On Dec. 4, 1969, Fred Hampton was 21 years and just weeks from the birth of his son.
But Hampton, a leader of the Black Panthers, never lived to see that happen.
Before dawn that day, police officers launched a much-scrutinized raid on the Chicago apartment that served as a headquarters for the local chapter of the controversial black-rights group. Hampton, who was sleeping next to his nine-months-pregnant girlfriend, was killed in what police called a shootout and critics called an assassination.
Now, five decades later, that room is the setting for a one-man show by Richard Bradford called “To My Unborn Child: A Love Letter from Fred Hampton.”
Bradford portrays the slain activist in the moments just after his death, delivering a monologue about his life, his views and the Panthers to the son he never got to meet.
He’ll perform it from Feb. 8 to 10 at Passage Theatre in Trenton. The first show includes a presentation by Black Panthers co-founder Bobby Seale.
Bradford, a Philadelphia actor and playwright, says his goal is to give a voice to a too-little-talked-about civil-rights leader blessed with charisma and filled with a passion to help children who needed guidance.
“Even people who are down for the cause and the struggle — liberals, progressives — I talk to them about today’s events,” Bradford says. “And I bring up Fred Hampton, and they’re like, ‘Who?’”
“He did so much. He was so fortunate enough to have Martin Luther King and Malcolm X come before him. He was like a combination of both those people.”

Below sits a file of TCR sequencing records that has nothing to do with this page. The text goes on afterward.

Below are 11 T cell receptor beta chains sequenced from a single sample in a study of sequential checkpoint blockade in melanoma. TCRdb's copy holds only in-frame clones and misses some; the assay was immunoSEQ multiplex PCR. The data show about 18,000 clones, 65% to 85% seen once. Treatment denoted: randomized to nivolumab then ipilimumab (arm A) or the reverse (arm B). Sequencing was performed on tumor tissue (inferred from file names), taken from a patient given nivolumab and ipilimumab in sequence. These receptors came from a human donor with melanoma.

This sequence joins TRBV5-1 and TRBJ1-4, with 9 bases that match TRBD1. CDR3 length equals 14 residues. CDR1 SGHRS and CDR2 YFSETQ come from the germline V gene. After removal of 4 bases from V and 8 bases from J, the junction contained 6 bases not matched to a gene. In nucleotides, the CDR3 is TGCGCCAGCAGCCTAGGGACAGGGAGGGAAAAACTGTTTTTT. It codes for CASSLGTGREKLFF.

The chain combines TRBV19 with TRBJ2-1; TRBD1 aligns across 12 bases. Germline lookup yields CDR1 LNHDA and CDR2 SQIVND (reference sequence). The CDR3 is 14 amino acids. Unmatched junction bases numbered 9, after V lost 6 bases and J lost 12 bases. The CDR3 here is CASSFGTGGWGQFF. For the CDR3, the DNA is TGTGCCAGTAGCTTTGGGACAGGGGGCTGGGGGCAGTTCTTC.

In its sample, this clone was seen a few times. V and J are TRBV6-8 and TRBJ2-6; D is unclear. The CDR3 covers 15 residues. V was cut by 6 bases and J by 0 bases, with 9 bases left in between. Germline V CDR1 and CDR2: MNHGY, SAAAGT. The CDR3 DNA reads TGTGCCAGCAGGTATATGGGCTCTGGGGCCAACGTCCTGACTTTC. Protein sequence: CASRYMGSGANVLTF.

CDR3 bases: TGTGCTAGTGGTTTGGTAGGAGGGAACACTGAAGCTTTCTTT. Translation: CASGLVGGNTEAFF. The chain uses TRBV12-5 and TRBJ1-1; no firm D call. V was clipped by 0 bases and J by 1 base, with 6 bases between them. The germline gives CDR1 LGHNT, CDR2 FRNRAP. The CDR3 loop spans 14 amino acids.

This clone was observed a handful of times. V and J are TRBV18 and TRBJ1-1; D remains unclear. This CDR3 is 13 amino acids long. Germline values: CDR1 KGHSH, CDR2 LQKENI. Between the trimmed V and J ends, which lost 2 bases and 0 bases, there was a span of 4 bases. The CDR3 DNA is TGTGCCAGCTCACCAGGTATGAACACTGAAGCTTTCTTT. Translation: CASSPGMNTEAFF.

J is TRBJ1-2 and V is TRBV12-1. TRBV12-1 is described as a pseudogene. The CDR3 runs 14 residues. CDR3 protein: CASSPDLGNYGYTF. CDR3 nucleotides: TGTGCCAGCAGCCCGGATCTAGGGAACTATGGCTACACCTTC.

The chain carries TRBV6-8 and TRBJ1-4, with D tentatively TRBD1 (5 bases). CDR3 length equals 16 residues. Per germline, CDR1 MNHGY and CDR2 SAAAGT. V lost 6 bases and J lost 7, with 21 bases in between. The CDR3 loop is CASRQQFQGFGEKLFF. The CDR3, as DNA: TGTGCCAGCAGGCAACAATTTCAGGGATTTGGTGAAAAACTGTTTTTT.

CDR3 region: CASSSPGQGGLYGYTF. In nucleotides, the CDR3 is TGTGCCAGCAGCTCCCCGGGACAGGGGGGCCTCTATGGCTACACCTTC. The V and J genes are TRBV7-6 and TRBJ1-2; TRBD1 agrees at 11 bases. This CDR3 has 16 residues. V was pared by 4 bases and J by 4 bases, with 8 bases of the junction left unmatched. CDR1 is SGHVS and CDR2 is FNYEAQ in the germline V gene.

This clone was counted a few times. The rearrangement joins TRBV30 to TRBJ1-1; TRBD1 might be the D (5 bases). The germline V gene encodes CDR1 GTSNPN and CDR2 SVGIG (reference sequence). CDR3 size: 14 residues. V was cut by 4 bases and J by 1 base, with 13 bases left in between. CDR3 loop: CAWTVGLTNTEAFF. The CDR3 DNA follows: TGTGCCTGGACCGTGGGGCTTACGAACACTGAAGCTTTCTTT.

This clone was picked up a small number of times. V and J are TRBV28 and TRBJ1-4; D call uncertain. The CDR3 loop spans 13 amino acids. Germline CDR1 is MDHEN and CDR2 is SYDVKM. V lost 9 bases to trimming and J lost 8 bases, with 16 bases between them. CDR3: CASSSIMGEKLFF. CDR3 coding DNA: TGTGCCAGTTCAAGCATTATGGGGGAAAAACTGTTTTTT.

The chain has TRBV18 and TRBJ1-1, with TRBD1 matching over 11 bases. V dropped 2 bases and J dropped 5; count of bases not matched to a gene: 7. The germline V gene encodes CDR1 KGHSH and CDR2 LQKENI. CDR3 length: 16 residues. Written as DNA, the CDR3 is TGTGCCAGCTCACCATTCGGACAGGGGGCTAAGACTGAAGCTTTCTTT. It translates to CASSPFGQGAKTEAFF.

Hampton also wants to provide a new perspective on the Panthers, which he sees as a deeply misunderstood organization.
To some who witnessed the civil-rights struggles of the 1960s, the Panthers were a violent group who carried guns and killed police officers. To others, they were revolutionaries who carried guns because they were targeted by law enforcement and provided health care, food and support for the needy communities.
“They’re either mentioned as a violent group or they’re not mentioned at all,” Bradford says. “At that’s what’s worse — that they’re not mentioned at all.”
“When I was coming up, I was taught, ‘You have this violent group who hates white people,’” he adds. “But then you find out about the stuff they were doing for the kids and then you find out they were about a class struggle. And then you realize why they wanted to hide that message — because a class struggle galvanizes the masses. That’s something people can relate to.”
John Doyle, the director of the show, says Bradford’s play “re-frames” the Panthers’ story.
“It doesn’t flinch that there was a violent strain. We don’t try to sugar-coat the story,” explains Doyle, who is white. “But we certainly strip way the dark tales and let people see the really beautiful things that were underlying this movement on the ground level.”
Hampton was a rising star in the Panthers at the time of his death. As a teen, he was a youth organizer for the NAACP. Later, he brokered a peace agreement between street gangs in Chicago. He was also instrumental in the Panthers’ free breakfast program for children.
The FBI, fearful of the rise of the Panthers, opened a file on Hampton in 1967. Two years later, law enforcement in Chicago planned a raid on a tip the group was stockpiling illegal guns.
The raid left Hampton and fellow Panther Mark Clark, 22, dead. Four others were wounded, as were two officers.
The event was debated for years. Police maintained they were attacked by the Panthers and defended themselves. A federal investigation later showed the Panthers fired only one shot in the raid, while police fired dozens.
There were accounts that Hampton had been drugged by an FBI informant, though the Cook County coroner and FBI disputed that.
A coroner’s jury in 1970 found the shootings to be justifiable homicide. And none of the officers were convicted.